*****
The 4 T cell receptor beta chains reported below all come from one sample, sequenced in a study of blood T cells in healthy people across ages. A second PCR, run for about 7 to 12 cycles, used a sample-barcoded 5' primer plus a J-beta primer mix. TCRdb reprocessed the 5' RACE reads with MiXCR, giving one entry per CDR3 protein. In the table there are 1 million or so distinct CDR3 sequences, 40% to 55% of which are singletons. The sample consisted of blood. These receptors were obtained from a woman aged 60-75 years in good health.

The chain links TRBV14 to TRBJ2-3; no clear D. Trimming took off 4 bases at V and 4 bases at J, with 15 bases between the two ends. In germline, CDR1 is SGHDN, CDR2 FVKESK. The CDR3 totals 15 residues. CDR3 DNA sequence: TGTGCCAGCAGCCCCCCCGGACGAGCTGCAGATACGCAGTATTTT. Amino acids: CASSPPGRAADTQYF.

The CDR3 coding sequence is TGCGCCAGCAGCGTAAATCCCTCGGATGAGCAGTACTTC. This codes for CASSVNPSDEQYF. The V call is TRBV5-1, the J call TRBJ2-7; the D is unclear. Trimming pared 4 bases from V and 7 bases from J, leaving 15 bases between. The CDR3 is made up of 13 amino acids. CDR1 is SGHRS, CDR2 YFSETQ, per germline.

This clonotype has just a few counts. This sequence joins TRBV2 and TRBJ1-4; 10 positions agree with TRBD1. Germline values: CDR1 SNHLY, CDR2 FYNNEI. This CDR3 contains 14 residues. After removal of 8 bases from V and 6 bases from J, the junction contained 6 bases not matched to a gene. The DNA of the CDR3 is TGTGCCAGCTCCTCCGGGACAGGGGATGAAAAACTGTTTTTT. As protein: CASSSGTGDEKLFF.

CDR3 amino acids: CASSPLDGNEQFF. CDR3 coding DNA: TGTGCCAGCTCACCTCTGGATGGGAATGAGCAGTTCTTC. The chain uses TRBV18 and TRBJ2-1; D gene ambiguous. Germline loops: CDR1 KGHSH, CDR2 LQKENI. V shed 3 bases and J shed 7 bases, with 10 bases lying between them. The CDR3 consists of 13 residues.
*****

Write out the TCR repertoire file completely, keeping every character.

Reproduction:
The 4 T cell receptor beta chains reported below all come from one sample, sequenced in a study of blood T cells in healthy people across ages. A second PCR, run for about 7 to 12 cycles, used a sample-barcoded 5' primer plus a J-beta primer mix. TCRdb reprocessed the 5' RACE reads with MiXCR, giving one entry per CDR3 protein. In the table there are 1 million or so distinct CDR3 sequences, 40% to 55% of which are singletons. The sample consisted of blood. These receptors were obtained from a woman aged 60-75 years in good health.

The chain links TRBV14 to TRBJ2-3; no clear D. Trimming took off 4 bases at V and 4 bases at J, with 15 bases between the two ends. In germline, CDR1 is SGHDN, CDR2 FVKESK. The CDR3 totals 15 residues. CDR3 DNA sequence: TGTGCCAGCAGCCCCCCCGGACGAGCTGCAGATACGCAGTATTTT. Amino acids: CASSPPGRAADTQYF.

The CDR3 coding sequence is TGCGCCAGCAGCGTAAATCCCTCGGATGAGCAGTACTTC. This codes for CASSVNPSDEQYF. The V call is TRBV5-1, the J call TRBJ2-7; the D is unclear. Trimming pared 4 bases from V and 7 bases from J, leaving 15 bases between. The CDR3 is made up of 13 amino acids. CDR1 is SGHRS, CDR2 YFSETQ, per germline.

This clonotype has just a few counts. This sequence joins TRBV2 and TRBJ1-4; 10 positions agree with TRBD1. Germline values: CDR1 SNHLY, CDR2 FYNNEI. This CDR3 contains 14 residues. After removal of 8 bases from V and 6 bases from J, the junction contained 6 bases not matched to a gene. The DNA of the CDR3 is TGTGCCAGCTCCTCCGGGACAGGGGATGAAAAACTGTTTTTT. As protein: CASSSGTGDEKLFF.

CDR3 amino acids: CASSPLDGNEQFF. CDR3 coding DNA: TGTGCCAGCTCACCTCTGGATGGGAATGAGCAGTTCTTC. The chain uses TRBV18 and TRBJ2-1; D gene ambiguous. Germline loops: CDR1 KGHSH, CDR2 LQKENI. V shed 3 bases and J shed 7 bases, with 10 bases lying between them. The CDR3 consists of 13 residues.